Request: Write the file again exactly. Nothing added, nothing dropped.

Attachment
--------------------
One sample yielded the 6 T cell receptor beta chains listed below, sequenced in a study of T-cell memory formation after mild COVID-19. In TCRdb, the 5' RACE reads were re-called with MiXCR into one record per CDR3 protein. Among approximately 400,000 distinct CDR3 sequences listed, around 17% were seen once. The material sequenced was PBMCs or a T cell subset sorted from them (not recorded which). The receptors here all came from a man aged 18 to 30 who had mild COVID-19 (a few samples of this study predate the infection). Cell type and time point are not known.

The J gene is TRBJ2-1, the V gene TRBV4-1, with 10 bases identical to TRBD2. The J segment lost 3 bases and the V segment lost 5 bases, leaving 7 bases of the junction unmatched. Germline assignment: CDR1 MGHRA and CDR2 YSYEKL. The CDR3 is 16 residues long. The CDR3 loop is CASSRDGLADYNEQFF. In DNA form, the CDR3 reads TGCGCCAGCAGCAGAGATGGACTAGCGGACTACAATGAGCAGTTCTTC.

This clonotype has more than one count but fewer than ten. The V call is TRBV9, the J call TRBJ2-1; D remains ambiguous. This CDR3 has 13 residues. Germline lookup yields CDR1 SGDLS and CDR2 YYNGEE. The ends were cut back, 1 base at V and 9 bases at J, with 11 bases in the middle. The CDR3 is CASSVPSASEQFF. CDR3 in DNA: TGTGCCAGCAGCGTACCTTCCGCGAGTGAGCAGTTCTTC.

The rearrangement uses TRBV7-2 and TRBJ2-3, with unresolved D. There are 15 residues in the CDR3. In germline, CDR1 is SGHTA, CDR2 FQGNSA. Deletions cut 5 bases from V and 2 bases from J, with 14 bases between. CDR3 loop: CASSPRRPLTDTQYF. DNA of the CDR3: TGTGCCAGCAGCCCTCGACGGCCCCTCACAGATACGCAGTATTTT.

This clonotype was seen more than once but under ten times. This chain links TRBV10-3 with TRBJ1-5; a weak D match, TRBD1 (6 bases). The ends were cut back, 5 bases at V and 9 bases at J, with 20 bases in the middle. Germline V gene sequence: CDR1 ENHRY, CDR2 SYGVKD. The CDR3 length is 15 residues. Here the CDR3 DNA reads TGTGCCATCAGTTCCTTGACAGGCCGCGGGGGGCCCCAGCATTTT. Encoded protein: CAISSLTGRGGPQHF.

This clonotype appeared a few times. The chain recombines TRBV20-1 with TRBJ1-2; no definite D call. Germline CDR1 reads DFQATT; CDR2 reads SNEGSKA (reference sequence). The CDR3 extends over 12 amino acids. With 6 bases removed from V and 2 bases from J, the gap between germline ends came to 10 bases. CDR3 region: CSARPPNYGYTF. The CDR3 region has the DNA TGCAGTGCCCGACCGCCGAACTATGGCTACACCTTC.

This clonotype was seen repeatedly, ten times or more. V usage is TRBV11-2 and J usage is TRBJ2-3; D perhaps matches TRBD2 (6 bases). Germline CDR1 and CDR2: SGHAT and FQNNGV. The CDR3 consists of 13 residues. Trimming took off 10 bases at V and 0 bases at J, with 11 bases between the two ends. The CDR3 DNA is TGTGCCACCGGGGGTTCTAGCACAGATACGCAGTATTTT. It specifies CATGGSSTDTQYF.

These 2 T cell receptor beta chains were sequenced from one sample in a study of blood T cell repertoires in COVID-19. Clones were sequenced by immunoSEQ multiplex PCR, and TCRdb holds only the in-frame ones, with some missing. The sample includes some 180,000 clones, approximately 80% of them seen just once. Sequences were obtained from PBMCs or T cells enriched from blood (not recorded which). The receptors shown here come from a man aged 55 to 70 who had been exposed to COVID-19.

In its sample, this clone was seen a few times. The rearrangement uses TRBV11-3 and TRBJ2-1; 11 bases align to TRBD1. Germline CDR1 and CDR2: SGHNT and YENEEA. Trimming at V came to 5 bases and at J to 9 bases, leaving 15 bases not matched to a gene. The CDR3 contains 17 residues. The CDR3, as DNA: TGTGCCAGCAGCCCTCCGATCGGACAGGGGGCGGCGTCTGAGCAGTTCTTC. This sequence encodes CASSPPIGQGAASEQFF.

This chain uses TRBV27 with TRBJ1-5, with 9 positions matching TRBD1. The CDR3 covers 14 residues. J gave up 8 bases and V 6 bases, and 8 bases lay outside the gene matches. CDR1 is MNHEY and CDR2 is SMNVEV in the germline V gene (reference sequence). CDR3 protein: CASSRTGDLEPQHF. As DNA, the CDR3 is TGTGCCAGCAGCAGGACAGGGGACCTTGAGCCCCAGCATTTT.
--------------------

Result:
One sample yielded the 6 T cell receptor beta chains listed below, sequenced in a study of T-cell memory formation after mild COVID-19. In TCRdb, the 5' RACE reads were re-called with MiXCR into one record per CDR3 protein. Among approximately 400,000 distinct CDR3 sequences listed, around 17% were seen once. The material sequenced was PBMCs or a T cell subset sorted from them (not recorded which). The receptors here all came from a man aged 18 to 30 who had mild COVID-19 (a few samples of this study predate the infection). Cell type and time point are not known.

The J gene is TRBJ2-1, the V gene TRBV4-1, with 10 bases identical to TRBD2. The J segment lost 3 bases and the V segment lost 5 bases, leaving 7 bases of the junction unmatched. Germline assignment: CDR1 MGHRA and CDR2 YSYEKL. The CDR3 is 16 residues long. The CDR3 loop is CASSRDGLADYNEQFF. In DNA form, the CDR3 reads TGCGCCAGCAGCAGAGATGGACTAGCGGACTACAATGAGCAGTTCTTC.

This clonotype has more than one count but fewer than ten. The V call is TRBV9, the J call TRBJ2-1; D remains ambiguous. This CDR3 has 13 residues. Germline lookup yields CDR1 SGDLS and CDR2 YYNGEE. The ends were cut back, 1 base at V and 9 bases at J, with 11 bases in the middle. The CDR3 is CASSVPSASEQFF. CDR3 in DNA: TGTGCCAGCAGCGTACCTTCCGCGAGTGAGCAGTTCTTC.

The rearrangement uses TRBV7-2 and TRBJ2-3, with unresolved D. There are 15 residues in the CDR3. In germline, CDR1 is SGHTA, CDR2 FQGNSA. Deletions cut 5 bases from V and 2 bases from J, with 14 bases between. CDR3 loop: CASSPRRPLTDTQYF. DNA of the CDR3: TGTGCCAGCAGCCCTCGACGGCCCCTCACAGATACGCAGTATTTT.

This clonotype was seen more than once but under ten times. This chain links TRBV10-3 with TRBJ1-5; a weak D match, TRBD1 (6 bases). The ends were cut back, 5 bases at V and 9 bases at J, with 20 bases in the middle. Germline V gene sequence: CDR1 ENHRY, CDR2 SYGVKD. The CDR3 length is 15 residues. Here the CDR3 DNA reads TGTGCCATCAGTTCCTTGACAGGCCGCGGGGGGCCCCAGCATTTT. Encoded protein: CAISSLTGRGGPQHF.

This clonotype appeared a few times. The chain recombines TRBV20-1 with TRBJ1-2; no definite D call. Germline CDR1 reads DFQATT; CDR2 reads SNEGSKA (reference sequence). The CDR3 extends over 12 amino acids. With 6 bases removed from V and 2 bases from J, the gap between germline ends came to 10 bases. CDR3 region: CSARPPNYGYTF. The CDR3 region has the DNA TGCAGTGCCCGACCGCCGAACTATGGCTACACCTTC.

This clonotype was seen repeatedly, ten times or more. V usage is TRBV11-2 and J usage is TRBJ2-3; D perhaps matches TRBD2 (6 bases). Germline CDR1 and CDR2: SGHAT and FQNNGV. The CDR3 consists of 13 residues. Trimming took off 10 bases at V and 0 bases at J, with 11 bases between the two ends. The CDR3 DNA is TGTGCCACCGGGGGTTCTAGCACAGATACGCAGTATTTT. It specifies CATGGSSTDTQYF.

These 2 T cell receptor beta chains were sequenced from one sample in a study of blood T cell repertoires in COVID-19. Clones were sequenced by immunoSEQ multiplex PCR, and TCRdb holds only the in-frame ones, with some missing. The sample includes some 180,000 clones, approximately 80% of them seen just once. Sequences were obtained from PBMCs or T cells enriched from blood (not recorded which). The receptors shown here come from a man aged 55 to 70 who had been exposed to COVID-19.

In its sample, this clone was seen a few times. The rearrangement uses TRBV11-3 and TRBJ2-1; 11 bases align to TRBD1. Germline CDR1 and CDR2: SGHNT and YENEEA. Trimming at V came to 5 bases and at J to 9 bases, leaving 15 bases not matched to a gene. The CDR3 contains 17 residues. The CDR3, as DNA: TGTGCCAGCAGCCCTCCGATCGGACAGGGGGCGGCGTCTGAGCAGTTCTTC. This sequence encodes CASSPPIGQGAASEQFF.

This chain uses TRBV27 with TRBJ1-5, with 9 positions matching TRBD1. The CDR3 covers 14 residues. J gave up 8 bases and V 6 bases, and 8 bases lay outside the gene matches. CDR1 is MNHEY and CDR2 is SMNVEV in the germline V gene (reference sequence). CDR3 protein: CASSRTGDLEPQHF. As DNA, the CDR3 is TGTGCCAGCAGCAGGACAGGGGACCTTGAGCCCCAGCATTTT.